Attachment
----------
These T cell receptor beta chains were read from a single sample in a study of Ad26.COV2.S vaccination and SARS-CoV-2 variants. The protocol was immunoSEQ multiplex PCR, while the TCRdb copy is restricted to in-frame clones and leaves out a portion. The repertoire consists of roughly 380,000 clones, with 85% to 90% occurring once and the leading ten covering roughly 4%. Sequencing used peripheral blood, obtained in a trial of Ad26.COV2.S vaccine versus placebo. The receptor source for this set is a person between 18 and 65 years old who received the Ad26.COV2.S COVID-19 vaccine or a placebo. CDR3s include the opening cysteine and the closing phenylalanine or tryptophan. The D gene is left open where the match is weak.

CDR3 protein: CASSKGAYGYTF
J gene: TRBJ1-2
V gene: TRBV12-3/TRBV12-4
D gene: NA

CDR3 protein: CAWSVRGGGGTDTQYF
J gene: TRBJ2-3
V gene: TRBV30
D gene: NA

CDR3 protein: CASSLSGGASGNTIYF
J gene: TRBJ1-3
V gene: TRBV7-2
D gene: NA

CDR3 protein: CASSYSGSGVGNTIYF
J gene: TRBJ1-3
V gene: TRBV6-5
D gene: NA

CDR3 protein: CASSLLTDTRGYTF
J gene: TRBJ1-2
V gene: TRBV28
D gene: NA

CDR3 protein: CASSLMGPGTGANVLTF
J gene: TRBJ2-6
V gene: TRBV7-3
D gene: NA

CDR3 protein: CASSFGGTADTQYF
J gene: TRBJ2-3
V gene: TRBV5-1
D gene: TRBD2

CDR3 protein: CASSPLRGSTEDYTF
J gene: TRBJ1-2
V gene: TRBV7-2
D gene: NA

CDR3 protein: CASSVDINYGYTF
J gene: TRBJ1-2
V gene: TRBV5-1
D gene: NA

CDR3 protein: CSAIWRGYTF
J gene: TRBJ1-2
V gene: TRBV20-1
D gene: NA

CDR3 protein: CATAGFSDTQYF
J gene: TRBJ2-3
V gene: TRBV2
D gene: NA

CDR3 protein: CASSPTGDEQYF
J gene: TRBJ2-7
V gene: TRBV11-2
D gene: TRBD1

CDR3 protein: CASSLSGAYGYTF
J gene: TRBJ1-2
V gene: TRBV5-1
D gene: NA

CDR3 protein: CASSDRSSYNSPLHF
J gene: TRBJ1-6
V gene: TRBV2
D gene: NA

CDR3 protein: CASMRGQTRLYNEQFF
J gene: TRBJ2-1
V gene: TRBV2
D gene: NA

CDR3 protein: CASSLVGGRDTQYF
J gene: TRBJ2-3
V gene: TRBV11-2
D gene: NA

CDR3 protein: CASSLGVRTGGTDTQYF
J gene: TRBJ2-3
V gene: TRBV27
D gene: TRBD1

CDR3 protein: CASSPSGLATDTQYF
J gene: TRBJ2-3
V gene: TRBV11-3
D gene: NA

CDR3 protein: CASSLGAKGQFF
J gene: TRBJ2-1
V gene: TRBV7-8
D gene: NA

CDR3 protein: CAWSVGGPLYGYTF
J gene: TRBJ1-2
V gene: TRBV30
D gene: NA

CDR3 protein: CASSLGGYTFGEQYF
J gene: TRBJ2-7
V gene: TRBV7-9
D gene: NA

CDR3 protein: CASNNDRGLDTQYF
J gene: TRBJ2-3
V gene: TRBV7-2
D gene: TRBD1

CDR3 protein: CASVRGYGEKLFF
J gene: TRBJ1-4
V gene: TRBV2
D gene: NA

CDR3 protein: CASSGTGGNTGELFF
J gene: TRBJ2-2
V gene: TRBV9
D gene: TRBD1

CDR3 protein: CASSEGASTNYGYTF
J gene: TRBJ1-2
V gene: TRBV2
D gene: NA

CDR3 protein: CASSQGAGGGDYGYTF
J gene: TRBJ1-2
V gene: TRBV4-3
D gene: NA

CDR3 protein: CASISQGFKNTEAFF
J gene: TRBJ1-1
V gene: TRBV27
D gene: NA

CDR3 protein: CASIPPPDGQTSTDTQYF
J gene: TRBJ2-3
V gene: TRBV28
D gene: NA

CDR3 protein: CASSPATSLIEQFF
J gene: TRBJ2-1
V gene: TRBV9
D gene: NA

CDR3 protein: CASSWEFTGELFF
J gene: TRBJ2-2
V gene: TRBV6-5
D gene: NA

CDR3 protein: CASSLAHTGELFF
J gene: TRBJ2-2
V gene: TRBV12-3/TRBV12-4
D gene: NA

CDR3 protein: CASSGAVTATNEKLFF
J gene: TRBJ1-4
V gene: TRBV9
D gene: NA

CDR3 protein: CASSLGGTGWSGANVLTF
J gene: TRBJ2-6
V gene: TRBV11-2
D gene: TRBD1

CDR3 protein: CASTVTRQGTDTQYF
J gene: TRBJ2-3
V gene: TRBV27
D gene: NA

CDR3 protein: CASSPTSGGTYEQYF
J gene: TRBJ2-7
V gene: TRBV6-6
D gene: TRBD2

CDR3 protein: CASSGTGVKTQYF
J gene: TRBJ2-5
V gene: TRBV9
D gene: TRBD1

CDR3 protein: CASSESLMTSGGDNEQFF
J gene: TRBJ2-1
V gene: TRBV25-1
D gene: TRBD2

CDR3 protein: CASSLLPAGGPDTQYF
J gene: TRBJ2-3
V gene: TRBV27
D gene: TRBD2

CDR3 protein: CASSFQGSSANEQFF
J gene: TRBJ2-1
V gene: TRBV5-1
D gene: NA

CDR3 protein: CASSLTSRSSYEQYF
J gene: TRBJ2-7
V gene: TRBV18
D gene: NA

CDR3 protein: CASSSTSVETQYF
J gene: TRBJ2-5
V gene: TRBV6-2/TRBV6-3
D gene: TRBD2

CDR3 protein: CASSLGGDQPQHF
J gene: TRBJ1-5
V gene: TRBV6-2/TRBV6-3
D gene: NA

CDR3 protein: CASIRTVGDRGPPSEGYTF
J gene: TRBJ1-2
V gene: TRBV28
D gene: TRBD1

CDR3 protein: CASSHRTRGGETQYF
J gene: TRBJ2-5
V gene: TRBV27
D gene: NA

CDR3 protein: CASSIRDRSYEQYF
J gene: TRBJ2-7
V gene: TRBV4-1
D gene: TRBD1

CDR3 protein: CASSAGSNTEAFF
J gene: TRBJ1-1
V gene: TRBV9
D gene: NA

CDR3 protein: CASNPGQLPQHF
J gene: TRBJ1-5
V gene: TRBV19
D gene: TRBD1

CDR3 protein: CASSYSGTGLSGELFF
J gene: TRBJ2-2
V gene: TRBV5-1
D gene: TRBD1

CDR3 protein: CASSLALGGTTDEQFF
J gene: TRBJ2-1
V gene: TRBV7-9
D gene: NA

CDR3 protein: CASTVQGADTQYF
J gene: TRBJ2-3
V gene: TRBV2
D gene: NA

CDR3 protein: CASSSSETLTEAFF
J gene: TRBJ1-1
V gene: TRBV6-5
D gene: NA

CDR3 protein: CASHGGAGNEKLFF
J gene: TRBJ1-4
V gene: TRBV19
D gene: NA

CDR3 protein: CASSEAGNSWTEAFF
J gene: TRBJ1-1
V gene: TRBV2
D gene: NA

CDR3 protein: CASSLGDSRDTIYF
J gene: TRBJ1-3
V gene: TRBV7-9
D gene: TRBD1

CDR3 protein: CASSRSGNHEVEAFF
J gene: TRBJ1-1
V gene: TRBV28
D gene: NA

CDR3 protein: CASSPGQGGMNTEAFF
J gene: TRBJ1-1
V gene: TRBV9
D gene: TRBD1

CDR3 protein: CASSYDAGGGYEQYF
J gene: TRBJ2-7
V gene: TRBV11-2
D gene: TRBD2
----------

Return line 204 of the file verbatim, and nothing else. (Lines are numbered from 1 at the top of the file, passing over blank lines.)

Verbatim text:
V gene: TRBV6-5